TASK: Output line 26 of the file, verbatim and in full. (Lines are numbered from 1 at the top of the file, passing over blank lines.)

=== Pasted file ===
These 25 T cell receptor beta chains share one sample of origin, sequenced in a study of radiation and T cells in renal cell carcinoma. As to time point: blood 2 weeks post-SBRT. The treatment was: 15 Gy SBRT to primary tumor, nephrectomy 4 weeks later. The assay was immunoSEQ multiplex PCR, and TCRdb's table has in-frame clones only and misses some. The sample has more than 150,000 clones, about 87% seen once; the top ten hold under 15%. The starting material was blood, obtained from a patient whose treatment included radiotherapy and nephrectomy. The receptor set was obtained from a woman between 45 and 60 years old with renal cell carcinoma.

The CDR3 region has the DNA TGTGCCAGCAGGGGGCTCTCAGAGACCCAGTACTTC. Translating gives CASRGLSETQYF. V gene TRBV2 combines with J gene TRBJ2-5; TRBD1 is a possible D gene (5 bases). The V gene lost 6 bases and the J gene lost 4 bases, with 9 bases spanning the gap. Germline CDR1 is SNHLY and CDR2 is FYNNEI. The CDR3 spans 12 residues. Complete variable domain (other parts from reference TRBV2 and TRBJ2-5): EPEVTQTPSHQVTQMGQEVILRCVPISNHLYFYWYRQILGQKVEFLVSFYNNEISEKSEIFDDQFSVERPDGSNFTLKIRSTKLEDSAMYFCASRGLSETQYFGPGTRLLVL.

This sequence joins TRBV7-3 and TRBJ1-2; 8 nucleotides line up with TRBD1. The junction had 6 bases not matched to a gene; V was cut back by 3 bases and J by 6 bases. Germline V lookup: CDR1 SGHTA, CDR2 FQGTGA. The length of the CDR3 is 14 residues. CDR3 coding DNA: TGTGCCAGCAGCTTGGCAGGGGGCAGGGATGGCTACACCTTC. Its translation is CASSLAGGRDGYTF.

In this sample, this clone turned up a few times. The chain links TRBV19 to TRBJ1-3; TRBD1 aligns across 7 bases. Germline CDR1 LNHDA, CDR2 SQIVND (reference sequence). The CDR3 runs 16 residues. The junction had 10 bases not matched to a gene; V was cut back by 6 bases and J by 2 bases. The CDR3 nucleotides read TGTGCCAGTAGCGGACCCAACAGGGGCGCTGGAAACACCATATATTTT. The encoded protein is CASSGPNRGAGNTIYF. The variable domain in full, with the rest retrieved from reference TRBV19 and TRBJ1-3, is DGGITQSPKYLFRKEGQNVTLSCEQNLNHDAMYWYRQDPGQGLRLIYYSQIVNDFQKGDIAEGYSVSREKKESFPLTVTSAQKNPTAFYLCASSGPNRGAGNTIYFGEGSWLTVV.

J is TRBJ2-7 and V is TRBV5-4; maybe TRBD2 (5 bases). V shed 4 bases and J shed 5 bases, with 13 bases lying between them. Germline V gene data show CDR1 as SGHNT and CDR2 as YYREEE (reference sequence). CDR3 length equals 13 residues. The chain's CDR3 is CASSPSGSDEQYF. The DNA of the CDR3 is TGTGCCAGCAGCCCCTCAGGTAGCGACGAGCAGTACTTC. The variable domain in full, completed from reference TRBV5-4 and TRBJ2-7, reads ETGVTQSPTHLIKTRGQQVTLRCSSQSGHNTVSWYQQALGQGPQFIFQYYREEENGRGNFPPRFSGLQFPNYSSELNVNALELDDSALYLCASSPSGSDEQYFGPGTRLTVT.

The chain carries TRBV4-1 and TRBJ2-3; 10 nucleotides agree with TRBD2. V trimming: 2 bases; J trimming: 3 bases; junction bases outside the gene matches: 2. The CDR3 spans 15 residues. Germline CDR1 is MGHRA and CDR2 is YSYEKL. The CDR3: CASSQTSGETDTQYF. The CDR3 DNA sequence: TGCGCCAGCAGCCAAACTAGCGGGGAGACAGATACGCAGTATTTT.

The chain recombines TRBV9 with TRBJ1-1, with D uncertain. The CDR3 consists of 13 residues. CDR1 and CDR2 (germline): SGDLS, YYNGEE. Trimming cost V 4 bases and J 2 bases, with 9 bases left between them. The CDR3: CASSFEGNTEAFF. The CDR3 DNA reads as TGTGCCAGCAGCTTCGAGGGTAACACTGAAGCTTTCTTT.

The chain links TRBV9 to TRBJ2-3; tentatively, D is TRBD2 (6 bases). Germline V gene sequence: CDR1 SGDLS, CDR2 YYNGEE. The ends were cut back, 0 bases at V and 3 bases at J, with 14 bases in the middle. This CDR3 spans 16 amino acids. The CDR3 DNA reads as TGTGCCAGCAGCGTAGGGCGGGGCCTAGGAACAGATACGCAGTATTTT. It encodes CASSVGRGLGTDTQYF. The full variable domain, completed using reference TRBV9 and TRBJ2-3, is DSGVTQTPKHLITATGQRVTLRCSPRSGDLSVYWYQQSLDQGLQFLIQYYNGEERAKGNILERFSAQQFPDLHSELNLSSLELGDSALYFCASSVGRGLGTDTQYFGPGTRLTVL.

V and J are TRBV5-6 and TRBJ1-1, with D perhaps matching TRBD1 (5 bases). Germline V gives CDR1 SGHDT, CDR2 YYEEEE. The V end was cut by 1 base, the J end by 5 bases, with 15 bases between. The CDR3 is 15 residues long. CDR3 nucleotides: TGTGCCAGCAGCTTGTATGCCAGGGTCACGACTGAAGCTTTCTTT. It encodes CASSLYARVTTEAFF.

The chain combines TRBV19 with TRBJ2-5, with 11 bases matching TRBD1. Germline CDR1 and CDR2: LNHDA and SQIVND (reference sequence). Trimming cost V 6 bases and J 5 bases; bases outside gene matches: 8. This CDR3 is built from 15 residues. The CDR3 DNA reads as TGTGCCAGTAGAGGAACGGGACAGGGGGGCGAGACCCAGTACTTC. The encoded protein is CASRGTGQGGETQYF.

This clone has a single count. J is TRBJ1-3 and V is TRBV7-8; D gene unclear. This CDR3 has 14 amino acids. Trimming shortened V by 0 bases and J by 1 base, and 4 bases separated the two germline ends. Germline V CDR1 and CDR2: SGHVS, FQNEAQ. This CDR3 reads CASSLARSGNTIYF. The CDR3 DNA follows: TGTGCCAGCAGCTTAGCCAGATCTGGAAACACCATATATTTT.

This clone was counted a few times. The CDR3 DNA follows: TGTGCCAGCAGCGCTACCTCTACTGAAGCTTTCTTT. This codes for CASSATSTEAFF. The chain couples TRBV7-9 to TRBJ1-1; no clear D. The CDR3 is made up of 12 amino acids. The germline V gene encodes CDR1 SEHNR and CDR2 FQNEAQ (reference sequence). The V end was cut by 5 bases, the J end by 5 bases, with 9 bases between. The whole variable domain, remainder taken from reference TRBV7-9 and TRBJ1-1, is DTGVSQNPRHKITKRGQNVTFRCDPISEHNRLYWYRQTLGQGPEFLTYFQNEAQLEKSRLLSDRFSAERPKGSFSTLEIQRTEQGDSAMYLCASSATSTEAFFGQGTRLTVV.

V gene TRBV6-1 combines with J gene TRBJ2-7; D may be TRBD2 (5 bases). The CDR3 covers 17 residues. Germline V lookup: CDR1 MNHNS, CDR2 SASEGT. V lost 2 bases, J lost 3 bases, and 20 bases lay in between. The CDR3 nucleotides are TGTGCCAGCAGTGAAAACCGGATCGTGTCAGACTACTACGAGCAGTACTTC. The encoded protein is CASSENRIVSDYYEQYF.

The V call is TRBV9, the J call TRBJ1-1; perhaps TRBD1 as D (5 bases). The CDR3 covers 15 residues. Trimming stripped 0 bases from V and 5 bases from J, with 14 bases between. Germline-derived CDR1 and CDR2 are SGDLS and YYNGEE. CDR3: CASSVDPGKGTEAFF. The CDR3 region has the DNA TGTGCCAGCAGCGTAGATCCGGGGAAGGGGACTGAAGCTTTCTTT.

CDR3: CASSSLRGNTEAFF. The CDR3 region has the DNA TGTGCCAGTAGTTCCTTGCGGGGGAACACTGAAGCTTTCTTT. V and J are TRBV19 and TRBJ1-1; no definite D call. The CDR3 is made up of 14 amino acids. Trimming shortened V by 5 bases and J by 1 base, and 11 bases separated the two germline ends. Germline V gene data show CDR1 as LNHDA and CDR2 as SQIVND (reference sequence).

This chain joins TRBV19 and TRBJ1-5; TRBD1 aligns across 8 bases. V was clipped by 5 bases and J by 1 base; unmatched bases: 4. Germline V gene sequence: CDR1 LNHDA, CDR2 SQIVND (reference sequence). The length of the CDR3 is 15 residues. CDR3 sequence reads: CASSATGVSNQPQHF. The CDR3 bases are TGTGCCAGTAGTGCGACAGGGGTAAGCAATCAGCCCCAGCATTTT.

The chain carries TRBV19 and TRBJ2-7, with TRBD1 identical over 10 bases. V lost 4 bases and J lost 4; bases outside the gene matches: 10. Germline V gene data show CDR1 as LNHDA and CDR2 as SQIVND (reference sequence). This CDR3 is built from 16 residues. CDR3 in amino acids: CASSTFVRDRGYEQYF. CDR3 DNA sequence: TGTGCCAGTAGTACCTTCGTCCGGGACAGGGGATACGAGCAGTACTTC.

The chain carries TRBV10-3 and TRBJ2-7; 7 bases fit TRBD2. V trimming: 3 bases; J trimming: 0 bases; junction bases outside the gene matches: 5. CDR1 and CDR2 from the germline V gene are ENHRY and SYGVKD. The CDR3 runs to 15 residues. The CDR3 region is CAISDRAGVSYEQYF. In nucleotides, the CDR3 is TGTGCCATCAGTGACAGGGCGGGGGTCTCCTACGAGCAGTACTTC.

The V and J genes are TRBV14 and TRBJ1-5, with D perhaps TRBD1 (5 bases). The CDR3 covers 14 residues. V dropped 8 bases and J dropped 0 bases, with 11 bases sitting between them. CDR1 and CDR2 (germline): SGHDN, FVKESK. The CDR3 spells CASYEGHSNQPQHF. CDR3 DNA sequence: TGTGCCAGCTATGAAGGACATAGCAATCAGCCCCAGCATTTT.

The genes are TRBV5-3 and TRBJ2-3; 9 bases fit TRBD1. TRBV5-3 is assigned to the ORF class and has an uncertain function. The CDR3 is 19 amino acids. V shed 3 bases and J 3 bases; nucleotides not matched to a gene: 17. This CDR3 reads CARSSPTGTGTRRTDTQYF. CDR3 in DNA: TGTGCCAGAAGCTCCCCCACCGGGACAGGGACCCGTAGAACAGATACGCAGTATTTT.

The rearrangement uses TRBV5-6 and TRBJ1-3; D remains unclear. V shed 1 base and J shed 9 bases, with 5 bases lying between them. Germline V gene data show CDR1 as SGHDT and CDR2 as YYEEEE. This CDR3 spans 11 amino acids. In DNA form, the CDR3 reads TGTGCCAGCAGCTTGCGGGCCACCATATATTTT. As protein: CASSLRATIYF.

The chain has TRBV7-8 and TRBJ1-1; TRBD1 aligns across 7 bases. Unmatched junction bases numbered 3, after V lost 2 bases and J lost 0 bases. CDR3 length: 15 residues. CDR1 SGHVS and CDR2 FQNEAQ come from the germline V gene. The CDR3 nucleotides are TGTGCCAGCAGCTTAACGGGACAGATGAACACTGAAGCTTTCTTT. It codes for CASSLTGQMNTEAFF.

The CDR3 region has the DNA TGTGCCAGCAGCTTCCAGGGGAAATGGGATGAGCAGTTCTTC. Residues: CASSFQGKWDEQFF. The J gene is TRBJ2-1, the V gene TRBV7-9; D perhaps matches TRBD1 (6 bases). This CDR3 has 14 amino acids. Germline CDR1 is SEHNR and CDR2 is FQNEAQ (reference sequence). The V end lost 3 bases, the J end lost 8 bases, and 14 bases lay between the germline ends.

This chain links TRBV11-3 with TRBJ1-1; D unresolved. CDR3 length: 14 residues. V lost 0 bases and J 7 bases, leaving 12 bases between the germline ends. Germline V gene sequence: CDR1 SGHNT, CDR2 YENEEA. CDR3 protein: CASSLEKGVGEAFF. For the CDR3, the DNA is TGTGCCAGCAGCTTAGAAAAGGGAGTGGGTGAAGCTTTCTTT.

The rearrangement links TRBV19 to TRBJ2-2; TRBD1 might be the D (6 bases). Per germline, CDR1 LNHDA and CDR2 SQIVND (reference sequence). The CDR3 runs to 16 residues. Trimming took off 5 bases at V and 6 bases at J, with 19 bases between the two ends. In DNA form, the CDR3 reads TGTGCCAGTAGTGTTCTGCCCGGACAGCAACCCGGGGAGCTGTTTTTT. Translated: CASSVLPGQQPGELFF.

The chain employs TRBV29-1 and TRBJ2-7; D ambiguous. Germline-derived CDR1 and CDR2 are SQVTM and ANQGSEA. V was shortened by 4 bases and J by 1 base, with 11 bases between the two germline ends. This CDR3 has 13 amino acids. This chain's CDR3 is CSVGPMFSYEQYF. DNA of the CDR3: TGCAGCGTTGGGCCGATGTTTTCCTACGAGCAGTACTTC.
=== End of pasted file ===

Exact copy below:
The chain employs TRBV29-1 and TRBJ2-7; D ambiguous. Germline-derived CDR1 and CDR2 are SQVTM and ANQGSEA. V was shortened by 4 bases and J by 1 base, with 11 bases between the two germline ends. This CDR3 has 13 amino acids. This chain's CDR3 is CSVGPMFSYEQYF. DNA of the CDR3: TGCAGCGTTGGGCCGATGTTTTCCTACGAGCAGTACTTC.